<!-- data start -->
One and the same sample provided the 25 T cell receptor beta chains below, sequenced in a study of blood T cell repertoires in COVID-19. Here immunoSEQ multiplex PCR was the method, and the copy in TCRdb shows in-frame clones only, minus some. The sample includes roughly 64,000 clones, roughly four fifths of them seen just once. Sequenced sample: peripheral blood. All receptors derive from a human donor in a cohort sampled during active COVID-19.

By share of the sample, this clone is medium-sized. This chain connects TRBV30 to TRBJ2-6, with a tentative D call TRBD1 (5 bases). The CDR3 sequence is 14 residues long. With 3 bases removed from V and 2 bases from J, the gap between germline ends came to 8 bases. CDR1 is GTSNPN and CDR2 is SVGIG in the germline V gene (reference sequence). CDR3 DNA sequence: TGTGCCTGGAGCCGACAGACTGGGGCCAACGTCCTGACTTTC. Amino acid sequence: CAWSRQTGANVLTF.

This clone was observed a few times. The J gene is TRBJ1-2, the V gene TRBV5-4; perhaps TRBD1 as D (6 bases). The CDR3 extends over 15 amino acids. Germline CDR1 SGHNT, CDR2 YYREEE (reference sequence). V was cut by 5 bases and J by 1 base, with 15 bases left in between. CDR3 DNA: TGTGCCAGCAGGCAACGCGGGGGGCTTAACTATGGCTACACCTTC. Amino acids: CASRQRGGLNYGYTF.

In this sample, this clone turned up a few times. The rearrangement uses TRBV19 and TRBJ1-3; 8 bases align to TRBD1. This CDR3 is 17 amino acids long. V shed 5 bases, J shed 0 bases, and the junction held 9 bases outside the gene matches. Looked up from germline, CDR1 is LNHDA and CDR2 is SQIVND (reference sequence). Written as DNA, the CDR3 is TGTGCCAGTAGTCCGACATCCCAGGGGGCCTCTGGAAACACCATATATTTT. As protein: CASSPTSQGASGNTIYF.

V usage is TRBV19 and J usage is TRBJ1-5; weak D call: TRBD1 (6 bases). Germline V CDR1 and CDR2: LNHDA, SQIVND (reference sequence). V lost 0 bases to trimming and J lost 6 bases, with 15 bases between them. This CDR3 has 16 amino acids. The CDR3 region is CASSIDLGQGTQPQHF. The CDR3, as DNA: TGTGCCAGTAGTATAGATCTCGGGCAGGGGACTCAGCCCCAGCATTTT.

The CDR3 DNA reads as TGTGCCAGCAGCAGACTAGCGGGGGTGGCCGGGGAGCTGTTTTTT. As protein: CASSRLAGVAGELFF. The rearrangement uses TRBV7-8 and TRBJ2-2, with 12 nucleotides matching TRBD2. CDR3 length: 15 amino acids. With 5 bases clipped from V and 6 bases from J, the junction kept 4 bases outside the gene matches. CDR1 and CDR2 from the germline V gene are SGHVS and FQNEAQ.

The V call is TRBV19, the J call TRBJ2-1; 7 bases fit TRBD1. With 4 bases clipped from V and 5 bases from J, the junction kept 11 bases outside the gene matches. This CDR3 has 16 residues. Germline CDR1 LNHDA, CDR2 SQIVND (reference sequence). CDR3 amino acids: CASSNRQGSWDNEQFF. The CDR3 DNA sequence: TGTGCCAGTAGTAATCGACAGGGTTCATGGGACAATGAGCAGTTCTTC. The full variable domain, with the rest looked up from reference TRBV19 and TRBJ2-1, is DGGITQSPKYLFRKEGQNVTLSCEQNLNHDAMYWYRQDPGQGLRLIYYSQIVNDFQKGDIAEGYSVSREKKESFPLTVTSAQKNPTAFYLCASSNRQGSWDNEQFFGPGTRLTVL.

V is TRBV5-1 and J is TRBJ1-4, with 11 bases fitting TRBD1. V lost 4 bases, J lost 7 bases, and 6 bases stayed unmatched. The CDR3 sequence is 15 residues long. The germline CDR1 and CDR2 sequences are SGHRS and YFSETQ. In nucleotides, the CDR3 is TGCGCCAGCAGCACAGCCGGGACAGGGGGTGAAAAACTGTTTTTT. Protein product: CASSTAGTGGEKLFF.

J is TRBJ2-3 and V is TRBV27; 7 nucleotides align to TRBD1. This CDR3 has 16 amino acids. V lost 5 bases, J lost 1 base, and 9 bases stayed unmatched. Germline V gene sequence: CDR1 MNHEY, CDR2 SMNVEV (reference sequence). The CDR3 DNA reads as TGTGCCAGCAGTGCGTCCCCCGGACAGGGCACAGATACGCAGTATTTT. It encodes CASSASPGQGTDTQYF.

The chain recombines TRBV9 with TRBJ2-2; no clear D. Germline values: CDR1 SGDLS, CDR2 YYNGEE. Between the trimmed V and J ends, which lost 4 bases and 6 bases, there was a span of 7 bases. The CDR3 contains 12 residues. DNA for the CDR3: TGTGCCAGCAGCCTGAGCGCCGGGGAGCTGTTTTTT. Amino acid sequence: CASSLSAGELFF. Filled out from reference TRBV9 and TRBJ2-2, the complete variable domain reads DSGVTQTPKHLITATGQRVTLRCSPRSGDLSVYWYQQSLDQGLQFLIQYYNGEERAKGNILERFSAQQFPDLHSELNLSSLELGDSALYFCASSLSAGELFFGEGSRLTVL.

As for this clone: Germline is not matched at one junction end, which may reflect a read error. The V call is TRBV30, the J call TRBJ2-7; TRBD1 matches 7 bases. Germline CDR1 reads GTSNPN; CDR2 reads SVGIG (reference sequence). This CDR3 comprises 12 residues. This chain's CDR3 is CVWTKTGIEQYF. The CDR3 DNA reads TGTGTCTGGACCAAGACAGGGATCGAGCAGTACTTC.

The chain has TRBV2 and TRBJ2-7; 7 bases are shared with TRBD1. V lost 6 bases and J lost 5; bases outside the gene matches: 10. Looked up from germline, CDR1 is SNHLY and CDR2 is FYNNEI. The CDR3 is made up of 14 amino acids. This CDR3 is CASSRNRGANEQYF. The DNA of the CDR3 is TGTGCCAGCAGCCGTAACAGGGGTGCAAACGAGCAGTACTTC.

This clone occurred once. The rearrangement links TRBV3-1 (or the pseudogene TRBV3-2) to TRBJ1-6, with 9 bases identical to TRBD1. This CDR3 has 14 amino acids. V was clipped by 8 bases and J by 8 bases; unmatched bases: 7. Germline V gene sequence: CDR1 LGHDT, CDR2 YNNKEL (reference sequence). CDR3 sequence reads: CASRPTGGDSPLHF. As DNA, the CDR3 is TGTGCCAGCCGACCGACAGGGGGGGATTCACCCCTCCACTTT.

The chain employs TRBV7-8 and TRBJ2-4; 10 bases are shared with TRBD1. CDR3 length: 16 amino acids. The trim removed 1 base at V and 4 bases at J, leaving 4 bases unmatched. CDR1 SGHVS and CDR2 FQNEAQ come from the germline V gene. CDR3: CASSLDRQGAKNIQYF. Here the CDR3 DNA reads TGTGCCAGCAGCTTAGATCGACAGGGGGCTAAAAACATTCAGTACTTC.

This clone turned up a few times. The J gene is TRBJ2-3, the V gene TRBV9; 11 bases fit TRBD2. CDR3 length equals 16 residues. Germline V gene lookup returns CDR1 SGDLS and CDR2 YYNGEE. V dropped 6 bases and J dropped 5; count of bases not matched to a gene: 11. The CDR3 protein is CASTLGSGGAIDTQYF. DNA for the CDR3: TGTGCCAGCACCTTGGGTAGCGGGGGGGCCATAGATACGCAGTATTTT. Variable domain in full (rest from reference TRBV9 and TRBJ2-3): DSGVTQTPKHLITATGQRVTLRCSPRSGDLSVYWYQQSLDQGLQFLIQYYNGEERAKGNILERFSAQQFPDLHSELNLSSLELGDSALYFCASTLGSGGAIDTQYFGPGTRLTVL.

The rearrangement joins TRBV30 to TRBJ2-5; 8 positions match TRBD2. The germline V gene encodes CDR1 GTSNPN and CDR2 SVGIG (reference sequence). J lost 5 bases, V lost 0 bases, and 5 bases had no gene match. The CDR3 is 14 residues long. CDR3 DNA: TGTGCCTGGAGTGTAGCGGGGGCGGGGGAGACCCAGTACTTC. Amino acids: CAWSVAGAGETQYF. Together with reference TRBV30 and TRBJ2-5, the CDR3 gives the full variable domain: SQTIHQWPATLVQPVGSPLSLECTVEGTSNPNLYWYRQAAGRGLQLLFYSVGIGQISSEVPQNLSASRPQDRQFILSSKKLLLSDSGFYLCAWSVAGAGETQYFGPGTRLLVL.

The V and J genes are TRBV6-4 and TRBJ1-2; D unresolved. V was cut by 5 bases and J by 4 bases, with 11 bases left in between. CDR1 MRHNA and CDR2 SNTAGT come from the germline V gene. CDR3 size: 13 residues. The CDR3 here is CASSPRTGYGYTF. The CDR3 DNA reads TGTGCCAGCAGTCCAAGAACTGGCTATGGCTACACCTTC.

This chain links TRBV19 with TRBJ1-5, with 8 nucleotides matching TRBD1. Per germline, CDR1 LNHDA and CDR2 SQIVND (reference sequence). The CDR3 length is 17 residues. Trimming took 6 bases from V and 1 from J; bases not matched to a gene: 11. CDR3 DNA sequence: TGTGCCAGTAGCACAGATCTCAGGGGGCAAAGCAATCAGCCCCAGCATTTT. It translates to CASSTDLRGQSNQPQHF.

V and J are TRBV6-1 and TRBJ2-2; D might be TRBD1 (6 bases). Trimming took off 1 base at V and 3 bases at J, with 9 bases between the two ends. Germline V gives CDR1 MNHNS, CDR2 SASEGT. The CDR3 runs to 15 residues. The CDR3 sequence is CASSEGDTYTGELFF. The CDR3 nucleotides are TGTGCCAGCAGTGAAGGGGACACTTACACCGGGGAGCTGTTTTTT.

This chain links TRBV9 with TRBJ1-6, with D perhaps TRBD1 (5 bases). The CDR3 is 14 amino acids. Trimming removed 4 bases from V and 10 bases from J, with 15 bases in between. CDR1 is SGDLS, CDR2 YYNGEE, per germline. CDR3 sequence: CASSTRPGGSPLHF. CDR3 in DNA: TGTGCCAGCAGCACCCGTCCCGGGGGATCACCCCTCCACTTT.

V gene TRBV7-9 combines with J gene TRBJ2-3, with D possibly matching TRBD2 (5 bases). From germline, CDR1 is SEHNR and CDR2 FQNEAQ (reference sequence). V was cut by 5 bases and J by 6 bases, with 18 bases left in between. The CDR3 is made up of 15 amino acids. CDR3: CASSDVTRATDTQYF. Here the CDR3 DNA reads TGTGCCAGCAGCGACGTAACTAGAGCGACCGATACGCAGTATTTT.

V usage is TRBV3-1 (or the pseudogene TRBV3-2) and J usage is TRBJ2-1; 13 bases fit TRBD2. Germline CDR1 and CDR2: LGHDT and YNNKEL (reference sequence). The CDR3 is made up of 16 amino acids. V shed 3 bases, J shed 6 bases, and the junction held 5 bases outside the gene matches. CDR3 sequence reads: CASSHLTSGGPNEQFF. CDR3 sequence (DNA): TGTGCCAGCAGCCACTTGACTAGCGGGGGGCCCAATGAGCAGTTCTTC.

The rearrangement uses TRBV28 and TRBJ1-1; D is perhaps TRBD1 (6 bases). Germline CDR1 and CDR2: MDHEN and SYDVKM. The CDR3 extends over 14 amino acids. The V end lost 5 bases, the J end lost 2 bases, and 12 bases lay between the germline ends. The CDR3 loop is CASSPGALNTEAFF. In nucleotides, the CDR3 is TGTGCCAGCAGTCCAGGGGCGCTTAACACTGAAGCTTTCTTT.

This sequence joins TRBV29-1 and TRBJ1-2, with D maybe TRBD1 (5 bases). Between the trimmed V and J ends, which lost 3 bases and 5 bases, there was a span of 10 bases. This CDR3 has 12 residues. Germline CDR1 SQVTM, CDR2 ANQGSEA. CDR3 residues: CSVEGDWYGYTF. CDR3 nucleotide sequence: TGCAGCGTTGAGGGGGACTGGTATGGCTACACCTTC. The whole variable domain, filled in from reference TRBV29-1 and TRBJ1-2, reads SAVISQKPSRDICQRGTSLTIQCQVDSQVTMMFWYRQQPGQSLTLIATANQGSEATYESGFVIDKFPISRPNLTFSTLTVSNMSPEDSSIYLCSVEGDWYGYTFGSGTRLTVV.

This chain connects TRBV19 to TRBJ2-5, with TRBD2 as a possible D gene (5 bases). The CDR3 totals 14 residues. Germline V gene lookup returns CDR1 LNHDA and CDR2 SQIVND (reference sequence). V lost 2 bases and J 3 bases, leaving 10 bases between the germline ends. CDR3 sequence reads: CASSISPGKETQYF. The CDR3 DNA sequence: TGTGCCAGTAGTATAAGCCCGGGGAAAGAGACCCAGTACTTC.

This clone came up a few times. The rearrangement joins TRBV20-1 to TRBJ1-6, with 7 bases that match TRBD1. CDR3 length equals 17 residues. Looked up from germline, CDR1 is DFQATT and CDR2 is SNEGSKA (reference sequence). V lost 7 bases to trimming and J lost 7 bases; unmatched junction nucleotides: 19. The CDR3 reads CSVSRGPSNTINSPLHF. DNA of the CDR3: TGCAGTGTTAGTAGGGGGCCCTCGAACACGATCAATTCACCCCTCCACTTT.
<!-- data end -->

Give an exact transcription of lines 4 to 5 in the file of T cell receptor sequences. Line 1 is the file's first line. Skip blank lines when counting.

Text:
In this sample, this clone turned up a few times. The rearrangement uses TRBV19 and TRBJ1-3; 8 bases align to TRBD1. This CDR3 is 17 amino acids long. V shed 5 bases, J shed 0 bases, and the junction held 9 bases outside the gene matches. Looked up from germline, CDR1 is LNHDA and CDR2 is SQIVND (reference sequence). Written as DNA, the CDR3 is TGTGCCAGTAGTCCGACATCCCAGGGGGCCTCTGGAAACACCATATATTTT. As protein: CASSPTSQGASGNTIYF.

V usage is TRBV19 and J usage is TRBJ1-5; weak D call: TRBD1 (6 bases). Germline V CDR1 and CDR2: LNHDA, SQIVND (reference sequence). V lost 0 bases to trimming and J lost 6 bases, with 15 bases between them. This CDR3 has 16 amino acids. The CDR3 region is CASSIDLGQGTQPQHF. The CDR3, as DNA: TGTGCCAGTAGTATAGATCTCGGGCAGGGGACTCAGCCCCAGCATTTT.